Dallas knows how to do car ownership. It's kinda sorta embraced Uber and Lyft. But short-term car rental?
That's to be determined this summer, when the city dips its toe into Zipcar.
The inaugural neighborhoods -- downtown, the Arts District, Uptown, Oak Lawn and Mockingbird Station -- have been selected. Other details are still being hammered out.
"We're still finalizing where the Zipcar locations will be," says Dallas PD assistant director Donzell Gipson, who's overseeing the program for the city. "There's some places they have proposed or shown interest, [but[ there'll be a little more science put into it."
Zipcar, a short-term car-sharing service that often charges by the hour, currently has outposts at UT-Dallas and SMU, but none in the city of Dallas proper. A spokeswoman says the agreement with City Hall is "an important first step and we look forward to working with the city on the pilot program."
Gipson says the Zipcar rollout is part of a broader experiment in Dallas aimed at easing the parking experience and bringing the city in line with its peers. In September, Dallas rolled out a system-wide pay-by-phone option for parking meters that has been wildly successful jumping from about 3,000 users last October to 18,000 last month.
That system will stay, supplemented by Zipcar and other new parking technologies: wireless sensors to detect when a car occupies a meter space; an app allowing drivers to find, reserve and pay for parking slots on their mobile device; and expanded use of credit/debit and multi-space parking meters.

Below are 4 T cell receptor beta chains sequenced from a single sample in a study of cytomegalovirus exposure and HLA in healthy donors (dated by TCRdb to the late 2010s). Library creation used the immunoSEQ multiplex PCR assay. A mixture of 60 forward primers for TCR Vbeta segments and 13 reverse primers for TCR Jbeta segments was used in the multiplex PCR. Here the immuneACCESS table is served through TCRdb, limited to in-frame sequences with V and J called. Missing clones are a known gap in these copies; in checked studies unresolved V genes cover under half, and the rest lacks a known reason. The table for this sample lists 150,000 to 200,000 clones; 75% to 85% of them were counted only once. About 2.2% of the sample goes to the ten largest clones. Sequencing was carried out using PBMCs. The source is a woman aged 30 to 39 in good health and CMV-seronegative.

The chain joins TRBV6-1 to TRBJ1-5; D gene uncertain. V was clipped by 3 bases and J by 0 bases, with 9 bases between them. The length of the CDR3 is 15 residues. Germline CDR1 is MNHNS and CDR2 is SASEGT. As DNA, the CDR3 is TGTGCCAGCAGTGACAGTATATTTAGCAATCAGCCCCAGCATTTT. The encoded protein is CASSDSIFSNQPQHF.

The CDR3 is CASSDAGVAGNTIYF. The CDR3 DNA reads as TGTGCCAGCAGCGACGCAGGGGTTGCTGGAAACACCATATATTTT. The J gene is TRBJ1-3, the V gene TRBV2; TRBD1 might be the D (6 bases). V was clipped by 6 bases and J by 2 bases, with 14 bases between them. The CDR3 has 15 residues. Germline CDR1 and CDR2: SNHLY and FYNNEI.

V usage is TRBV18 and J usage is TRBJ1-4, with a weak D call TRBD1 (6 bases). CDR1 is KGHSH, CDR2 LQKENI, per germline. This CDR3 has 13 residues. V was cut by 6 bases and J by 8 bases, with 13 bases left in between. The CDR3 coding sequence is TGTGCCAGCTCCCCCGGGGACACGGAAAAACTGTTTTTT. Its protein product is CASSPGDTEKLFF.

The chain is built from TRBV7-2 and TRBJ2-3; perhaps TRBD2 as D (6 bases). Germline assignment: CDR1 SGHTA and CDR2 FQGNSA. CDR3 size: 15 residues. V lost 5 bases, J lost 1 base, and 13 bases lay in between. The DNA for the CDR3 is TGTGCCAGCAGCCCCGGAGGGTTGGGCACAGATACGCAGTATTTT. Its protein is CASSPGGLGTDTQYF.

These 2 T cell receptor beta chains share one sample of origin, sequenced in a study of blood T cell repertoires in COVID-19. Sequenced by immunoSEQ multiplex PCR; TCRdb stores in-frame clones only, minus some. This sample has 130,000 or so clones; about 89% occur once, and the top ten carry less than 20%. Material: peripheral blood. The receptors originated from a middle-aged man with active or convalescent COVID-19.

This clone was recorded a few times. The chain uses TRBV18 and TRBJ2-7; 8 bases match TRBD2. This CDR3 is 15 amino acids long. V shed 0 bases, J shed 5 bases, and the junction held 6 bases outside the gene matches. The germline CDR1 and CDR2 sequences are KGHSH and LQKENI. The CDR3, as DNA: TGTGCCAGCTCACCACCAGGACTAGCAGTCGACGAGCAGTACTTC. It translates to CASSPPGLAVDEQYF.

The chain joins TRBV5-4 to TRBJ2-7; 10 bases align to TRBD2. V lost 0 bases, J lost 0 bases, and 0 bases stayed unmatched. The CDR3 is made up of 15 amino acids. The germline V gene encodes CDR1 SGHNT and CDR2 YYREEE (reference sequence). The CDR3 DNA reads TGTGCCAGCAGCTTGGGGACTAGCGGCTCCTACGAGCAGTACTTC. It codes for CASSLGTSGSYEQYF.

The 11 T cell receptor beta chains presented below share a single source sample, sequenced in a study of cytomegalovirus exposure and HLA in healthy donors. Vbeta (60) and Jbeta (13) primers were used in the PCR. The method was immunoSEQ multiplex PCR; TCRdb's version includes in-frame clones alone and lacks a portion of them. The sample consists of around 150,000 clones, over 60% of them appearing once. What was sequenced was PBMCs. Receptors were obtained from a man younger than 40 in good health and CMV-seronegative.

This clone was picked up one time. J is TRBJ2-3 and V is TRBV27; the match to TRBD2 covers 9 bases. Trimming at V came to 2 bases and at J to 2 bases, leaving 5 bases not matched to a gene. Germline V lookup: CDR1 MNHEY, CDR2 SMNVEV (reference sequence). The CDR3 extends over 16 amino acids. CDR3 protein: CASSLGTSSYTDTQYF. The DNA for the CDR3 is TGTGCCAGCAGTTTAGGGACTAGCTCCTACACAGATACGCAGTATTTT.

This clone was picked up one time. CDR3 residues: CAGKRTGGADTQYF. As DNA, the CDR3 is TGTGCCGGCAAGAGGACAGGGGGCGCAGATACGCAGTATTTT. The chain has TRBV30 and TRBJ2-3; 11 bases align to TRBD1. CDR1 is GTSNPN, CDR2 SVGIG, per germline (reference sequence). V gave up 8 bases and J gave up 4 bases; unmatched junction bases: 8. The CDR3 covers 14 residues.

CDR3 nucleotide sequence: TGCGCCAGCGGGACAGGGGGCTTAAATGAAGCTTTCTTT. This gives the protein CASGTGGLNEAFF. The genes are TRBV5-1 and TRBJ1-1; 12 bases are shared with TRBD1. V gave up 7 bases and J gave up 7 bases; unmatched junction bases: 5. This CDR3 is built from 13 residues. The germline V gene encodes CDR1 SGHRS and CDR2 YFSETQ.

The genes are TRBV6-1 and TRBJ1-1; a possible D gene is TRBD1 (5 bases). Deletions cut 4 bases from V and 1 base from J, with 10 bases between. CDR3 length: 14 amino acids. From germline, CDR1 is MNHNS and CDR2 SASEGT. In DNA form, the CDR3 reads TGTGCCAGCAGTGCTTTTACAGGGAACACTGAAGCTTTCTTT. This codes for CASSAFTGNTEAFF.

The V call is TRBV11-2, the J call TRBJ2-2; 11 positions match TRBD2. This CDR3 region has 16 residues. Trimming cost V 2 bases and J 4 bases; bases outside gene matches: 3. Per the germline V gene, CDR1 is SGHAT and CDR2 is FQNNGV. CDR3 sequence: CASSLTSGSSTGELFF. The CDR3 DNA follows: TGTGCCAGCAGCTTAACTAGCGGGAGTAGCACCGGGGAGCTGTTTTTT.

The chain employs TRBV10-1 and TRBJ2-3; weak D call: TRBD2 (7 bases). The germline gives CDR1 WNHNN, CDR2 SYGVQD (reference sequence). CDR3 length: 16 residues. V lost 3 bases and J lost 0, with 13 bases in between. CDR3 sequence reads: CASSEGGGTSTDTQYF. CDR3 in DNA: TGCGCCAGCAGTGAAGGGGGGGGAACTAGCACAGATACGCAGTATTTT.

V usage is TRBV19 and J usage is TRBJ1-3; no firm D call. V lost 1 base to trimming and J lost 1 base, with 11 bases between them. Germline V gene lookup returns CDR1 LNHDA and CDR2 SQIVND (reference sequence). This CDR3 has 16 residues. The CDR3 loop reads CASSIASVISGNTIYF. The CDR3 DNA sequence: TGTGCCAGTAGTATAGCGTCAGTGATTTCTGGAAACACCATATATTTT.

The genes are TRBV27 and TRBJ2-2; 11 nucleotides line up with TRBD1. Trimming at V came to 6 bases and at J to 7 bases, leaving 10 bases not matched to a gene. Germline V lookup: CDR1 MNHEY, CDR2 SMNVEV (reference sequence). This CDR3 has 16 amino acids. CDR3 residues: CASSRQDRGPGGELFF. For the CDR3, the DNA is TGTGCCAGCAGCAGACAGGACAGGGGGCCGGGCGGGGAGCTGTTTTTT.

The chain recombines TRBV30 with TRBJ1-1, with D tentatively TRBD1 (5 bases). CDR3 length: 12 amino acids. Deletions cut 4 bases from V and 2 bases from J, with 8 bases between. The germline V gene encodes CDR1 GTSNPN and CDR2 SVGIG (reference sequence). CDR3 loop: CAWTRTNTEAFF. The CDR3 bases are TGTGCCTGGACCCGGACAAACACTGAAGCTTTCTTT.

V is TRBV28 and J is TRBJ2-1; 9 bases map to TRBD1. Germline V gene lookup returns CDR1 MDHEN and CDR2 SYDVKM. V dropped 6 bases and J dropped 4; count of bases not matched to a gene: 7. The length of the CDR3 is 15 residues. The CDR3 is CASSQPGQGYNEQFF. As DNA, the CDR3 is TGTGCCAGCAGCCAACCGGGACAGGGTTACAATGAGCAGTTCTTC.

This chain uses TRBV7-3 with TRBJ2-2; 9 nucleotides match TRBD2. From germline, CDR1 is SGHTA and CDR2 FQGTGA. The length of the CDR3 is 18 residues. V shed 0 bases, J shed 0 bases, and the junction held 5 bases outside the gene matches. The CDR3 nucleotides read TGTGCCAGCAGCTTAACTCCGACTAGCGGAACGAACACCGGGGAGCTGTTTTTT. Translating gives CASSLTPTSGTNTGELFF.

Gipson stresses that this is all experimental and that the city isn't putting forward serious money for anything.
"We're not buying anything for what we're doing," he says. "It is literally field testing and demonstration. We don't own it. They own it."
He likens it to test-driving a BMW. Maybe you liked it those couple times your friend let you take it for a spin, but you don't know if it's a smart buy until you live with it for a few weeks. At the end of the six-month pilot, the city will decide what, if any, services it wants to implement long-term.
As for the impetus behind the sudden burst of parking innovation, Gipson tells about the time he bought a Palm Pilot. The device had been cool at the time, but he waited until the price dropped to buy his own. By that time the universe had moved on.
Same thing with parking. Other cities adopted pay-by-phone and swipable parking meters long ago. If Dallas doesn't try to catch up now, Gipson says, it'll be stuck holding the Palm Pilot.
Send your story tips to the author, Eric Nicholson.
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